How Clean Does My Recycling Need To Be?

May 1, 2018

Do you need to wash or rinse recyclables? How clean does it need to be?  Are you wasting your time? 

 

These are really common questions people ask when it comes to making sure to get the recycling process right, without wasting time and water.

 

 

 


A close friend of mine has recently upped her recycling levels and getting her head around all the rules for kerbside bins and other options to cut back on landfill waste (I'm so proud of her, and a little excited that my passion for trash has inspired her!).

 

 

The other day she complained to me.....

 

Now I'm spending so much time washing my trash to recycle...my rubbish has never been so clean! I can't deal with some of the items as they are impossible to clean so I just throw them in the bin. I want to recycle BUT it seems too much work. Have you got any tips to save water, time and free up my sink space? What am I supposed to do with pet food tins, it's just so gross!! 
 


This is SUCH a great question and sums up how so many people feel about recycling. There are a lot of rules that can be confusing and conflicting at times, so it's tricky for anyone to work out what to do at times.

 


In my reply, I explained that these days we don't really wash any recycling because the processing is so much more advanced than it used to be and there's often no need to even rinse!

 

Plastics, glass and tin recycling processes have progressed a lot, and facilities are generally able to put them through a system to be cleaned and to remove other contamination such as labels.

 

If you've been washing out pet food tins too, you'll be relieved to know that food tins (including pet food) don't require washing!

 

 

The general rule is 'empty & dry' when it comes to tins and any other containers and items.

 

 

Always make sure to empty and scrape out any food remnants, and keep in mind it doesn't need to be perfect.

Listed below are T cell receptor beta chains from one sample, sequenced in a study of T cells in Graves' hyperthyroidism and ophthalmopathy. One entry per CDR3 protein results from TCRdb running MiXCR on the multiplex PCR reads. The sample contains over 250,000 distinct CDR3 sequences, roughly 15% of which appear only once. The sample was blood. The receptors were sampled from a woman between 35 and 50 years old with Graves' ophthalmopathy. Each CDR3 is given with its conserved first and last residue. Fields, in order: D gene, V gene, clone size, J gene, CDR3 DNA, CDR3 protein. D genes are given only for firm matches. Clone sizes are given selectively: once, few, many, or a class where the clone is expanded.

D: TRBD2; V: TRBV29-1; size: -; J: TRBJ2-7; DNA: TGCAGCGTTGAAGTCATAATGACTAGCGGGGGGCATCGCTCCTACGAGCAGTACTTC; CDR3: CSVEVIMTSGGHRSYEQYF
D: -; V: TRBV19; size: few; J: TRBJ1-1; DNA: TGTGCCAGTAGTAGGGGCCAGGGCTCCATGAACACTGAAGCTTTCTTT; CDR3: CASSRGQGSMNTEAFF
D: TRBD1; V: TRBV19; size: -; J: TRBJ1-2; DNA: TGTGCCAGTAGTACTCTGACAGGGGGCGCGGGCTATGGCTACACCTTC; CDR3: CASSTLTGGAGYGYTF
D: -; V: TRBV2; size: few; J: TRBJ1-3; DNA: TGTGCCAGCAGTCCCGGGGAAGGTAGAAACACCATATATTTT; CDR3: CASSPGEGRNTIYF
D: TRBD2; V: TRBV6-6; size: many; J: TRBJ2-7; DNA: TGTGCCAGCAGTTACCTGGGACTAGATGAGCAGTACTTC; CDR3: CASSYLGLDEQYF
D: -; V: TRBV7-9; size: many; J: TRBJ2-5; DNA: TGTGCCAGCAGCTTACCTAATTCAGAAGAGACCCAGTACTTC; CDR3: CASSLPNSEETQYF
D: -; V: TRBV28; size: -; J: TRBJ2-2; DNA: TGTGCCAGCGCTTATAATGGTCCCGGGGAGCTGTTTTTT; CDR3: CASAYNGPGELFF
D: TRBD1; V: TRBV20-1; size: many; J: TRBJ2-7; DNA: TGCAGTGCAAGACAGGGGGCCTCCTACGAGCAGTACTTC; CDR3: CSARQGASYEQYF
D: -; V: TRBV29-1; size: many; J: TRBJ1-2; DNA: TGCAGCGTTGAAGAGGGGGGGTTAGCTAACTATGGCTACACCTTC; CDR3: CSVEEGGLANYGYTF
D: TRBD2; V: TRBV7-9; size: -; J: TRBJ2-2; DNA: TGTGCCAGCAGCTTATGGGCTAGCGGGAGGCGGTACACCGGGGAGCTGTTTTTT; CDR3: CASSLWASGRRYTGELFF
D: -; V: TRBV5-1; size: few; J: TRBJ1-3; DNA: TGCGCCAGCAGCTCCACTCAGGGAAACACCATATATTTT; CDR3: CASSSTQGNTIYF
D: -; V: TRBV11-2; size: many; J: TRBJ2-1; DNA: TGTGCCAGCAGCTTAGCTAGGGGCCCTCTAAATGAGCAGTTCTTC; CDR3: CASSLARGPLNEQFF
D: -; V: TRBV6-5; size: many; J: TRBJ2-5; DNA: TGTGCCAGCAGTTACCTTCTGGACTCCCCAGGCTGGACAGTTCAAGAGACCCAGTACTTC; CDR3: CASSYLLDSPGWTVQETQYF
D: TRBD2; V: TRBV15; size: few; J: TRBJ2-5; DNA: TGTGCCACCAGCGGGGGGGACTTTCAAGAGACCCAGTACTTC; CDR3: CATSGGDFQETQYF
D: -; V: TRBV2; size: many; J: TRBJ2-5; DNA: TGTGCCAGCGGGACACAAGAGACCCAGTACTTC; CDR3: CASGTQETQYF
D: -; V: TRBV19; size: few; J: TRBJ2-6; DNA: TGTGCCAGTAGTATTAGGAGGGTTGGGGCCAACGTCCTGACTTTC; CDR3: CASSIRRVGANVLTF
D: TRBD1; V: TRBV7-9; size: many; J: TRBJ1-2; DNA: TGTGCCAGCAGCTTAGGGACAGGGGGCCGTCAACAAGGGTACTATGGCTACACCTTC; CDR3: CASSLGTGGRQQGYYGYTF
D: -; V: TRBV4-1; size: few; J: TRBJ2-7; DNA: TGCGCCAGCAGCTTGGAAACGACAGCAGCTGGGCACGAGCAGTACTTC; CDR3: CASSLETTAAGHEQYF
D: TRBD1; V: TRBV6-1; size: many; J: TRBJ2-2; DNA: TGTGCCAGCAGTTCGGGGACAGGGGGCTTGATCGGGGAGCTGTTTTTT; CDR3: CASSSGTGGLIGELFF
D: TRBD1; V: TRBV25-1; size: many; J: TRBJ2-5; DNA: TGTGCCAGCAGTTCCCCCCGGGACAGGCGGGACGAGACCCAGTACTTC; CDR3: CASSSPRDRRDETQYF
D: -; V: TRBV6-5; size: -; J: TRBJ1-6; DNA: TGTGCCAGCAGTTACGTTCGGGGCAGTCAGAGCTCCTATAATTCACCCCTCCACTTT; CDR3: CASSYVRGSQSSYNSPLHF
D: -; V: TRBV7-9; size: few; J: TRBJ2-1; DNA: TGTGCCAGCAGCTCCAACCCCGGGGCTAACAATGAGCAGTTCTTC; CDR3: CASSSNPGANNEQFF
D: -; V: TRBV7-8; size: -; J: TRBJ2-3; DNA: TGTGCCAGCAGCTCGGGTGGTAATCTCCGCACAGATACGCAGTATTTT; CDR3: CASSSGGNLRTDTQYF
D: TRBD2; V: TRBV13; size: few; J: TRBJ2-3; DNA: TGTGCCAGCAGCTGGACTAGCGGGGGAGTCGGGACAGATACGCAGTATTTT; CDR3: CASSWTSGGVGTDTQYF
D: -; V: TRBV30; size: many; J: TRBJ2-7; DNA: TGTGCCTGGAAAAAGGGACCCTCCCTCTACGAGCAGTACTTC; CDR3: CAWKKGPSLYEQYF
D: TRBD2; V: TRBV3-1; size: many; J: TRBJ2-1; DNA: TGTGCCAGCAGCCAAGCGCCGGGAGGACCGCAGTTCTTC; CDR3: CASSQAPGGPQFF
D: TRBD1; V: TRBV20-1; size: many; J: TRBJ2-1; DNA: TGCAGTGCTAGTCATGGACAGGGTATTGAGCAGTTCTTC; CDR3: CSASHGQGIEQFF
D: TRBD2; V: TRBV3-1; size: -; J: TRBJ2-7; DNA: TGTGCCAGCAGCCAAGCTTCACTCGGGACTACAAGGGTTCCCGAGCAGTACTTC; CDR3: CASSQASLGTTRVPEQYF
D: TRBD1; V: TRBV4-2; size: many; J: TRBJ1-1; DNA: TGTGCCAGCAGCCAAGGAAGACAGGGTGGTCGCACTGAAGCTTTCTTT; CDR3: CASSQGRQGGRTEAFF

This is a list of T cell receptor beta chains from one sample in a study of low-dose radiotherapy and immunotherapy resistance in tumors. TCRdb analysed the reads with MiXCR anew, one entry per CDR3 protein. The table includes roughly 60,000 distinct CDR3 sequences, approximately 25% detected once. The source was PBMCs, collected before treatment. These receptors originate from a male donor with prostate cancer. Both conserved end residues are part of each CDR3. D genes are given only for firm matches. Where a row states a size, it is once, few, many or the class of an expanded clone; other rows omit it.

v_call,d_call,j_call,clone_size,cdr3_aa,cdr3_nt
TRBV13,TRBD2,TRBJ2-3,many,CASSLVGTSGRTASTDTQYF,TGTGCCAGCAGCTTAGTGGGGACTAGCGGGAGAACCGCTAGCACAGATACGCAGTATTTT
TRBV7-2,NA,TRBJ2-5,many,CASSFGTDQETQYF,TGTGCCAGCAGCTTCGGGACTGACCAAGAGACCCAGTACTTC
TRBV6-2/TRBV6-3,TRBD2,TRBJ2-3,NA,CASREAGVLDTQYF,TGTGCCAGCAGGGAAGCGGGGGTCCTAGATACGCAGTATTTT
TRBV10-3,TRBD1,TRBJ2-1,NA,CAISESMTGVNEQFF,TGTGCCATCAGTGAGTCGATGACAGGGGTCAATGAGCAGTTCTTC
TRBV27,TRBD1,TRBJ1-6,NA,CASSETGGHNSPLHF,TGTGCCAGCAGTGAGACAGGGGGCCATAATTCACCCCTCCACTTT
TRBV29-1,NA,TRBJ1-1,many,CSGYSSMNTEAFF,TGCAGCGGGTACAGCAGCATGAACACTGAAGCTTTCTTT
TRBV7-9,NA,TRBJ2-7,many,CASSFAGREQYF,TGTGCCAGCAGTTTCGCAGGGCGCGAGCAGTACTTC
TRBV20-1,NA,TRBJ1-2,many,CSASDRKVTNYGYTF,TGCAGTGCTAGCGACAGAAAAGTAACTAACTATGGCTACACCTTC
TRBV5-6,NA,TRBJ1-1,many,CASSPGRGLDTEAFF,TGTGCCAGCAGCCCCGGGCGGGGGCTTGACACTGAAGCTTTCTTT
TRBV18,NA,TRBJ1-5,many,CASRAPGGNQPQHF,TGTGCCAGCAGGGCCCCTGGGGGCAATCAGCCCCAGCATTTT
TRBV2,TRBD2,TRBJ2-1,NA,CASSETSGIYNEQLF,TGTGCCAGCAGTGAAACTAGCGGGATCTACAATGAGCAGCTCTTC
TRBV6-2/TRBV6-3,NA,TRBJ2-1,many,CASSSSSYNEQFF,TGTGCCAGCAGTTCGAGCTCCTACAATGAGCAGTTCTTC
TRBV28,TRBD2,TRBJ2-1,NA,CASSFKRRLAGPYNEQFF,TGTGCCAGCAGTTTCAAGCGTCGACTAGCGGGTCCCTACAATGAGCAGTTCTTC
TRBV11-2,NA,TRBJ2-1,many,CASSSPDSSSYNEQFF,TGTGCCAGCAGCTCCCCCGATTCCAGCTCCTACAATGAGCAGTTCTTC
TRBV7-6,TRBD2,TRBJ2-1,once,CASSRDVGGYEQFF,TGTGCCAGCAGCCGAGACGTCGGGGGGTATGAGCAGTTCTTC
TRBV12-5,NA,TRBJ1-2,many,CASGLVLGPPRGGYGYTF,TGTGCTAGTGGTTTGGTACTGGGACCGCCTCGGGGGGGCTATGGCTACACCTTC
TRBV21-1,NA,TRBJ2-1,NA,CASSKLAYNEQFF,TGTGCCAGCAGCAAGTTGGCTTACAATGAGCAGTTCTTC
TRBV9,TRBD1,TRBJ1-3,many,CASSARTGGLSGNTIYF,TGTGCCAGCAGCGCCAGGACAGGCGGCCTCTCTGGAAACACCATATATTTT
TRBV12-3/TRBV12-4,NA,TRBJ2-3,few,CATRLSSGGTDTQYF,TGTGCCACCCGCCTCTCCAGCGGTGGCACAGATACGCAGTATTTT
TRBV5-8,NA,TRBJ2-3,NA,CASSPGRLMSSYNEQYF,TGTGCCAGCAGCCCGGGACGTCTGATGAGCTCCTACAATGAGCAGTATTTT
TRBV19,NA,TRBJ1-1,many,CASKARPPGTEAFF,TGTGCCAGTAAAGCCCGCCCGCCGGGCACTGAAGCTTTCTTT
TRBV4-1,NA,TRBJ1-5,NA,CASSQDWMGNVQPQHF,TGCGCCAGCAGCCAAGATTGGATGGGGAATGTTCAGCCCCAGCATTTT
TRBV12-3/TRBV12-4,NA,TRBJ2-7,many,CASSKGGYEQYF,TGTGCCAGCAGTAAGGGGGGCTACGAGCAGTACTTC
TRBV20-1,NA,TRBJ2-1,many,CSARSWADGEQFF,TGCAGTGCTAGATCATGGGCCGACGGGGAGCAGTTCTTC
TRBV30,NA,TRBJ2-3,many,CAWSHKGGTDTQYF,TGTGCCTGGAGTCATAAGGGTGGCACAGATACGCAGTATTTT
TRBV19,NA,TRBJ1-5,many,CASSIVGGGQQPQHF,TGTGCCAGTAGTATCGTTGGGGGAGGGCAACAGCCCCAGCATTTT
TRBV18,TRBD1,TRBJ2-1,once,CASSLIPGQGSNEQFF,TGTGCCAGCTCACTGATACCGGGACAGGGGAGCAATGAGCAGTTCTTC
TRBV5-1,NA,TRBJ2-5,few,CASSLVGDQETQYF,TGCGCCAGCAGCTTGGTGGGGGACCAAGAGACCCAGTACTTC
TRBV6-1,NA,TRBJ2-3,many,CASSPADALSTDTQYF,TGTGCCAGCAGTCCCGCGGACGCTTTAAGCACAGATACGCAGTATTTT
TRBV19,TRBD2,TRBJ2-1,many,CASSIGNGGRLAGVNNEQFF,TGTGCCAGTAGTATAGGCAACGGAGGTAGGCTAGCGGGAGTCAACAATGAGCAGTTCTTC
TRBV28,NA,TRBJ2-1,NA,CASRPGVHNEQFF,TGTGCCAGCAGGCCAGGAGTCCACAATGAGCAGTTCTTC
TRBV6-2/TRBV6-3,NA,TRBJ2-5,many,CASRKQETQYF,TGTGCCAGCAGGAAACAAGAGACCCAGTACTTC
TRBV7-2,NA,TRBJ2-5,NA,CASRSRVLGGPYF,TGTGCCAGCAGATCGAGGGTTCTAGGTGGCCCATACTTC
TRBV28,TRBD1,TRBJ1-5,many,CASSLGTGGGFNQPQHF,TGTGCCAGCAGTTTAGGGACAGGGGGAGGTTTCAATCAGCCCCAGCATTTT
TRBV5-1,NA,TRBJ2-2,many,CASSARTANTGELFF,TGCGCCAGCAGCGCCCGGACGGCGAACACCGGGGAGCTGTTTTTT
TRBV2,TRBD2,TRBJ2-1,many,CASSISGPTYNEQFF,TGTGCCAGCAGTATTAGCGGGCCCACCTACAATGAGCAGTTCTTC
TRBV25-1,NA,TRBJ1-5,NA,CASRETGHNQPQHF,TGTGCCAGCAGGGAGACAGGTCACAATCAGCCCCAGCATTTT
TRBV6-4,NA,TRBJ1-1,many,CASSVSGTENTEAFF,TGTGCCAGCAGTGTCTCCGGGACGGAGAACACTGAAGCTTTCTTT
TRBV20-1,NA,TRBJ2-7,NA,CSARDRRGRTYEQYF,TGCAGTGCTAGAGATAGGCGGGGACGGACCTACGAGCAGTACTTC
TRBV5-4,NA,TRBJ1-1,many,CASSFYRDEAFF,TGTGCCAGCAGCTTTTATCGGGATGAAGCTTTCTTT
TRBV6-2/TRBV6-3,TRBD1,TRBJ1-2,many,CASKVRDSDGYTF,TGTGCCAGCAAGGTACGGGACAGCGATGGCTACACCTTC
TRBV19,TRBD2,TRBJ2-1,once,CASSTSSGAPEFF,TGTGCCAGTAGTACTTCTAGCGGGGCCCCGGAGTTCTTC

Empty drinks and liquids from bottles should also be tipped out and don't require washing or rinsing to recycle. remember to leave the lids off too.

 

Washing and rinsing recyclables can use up a lot of water and I'm sure we can all think of better things we'd rather be doing with our time!

 

Some items I do prefer to rinse certain recyclables, as they can become a bit smelly. If you do want to rinse , make use of your used dishwater - After washing your dishes, this water is perfect for rinsing out items without wasting fresh water. 

 

 

Skip washing anything you don't plan to keep and reuse!

 

Aluminium is such an amazing material and really does have a huge impact if you recycle it - you can read a little more information here in this Aluminium fact sheet from Planet Ark - including proof that washing cans is unnecessary.

 

Recycling juice and milk cartons is also worthwhile and get put into a machine that uses water to break down the packaging so it can be converted into new items. You don't need to clean them, however I rinse and drain my soy milk containers as they usually have a sediment remaining in the bottom that is likely to become mouldy while it waits for collection. You can read a little more about carton recycling here.

 

 

 

Plastic recycling has got a lot of us panicking about what will happen to it all and the impact on landfill. Although some areas across Australia are having some struggles, remember that Australia DOES actually recycle some plastics and not all of it was being sent to China. Here's the process VISY undertake turning plastics back into plastics and as you will see, they also go through a washing stage.

 

 

 

Keep up the awesome work with your recycling!

 

Have you got a recycling question you want answered? or a tricky item you can't work out what to do with?

 

Pop them in the comments below, or you can send me a message if you prefer to be anonymous and I'll try to help

 

 

If you're looking for more awesome tips and tricks to reduce your waste, then  head here.

 

 

 

 


 

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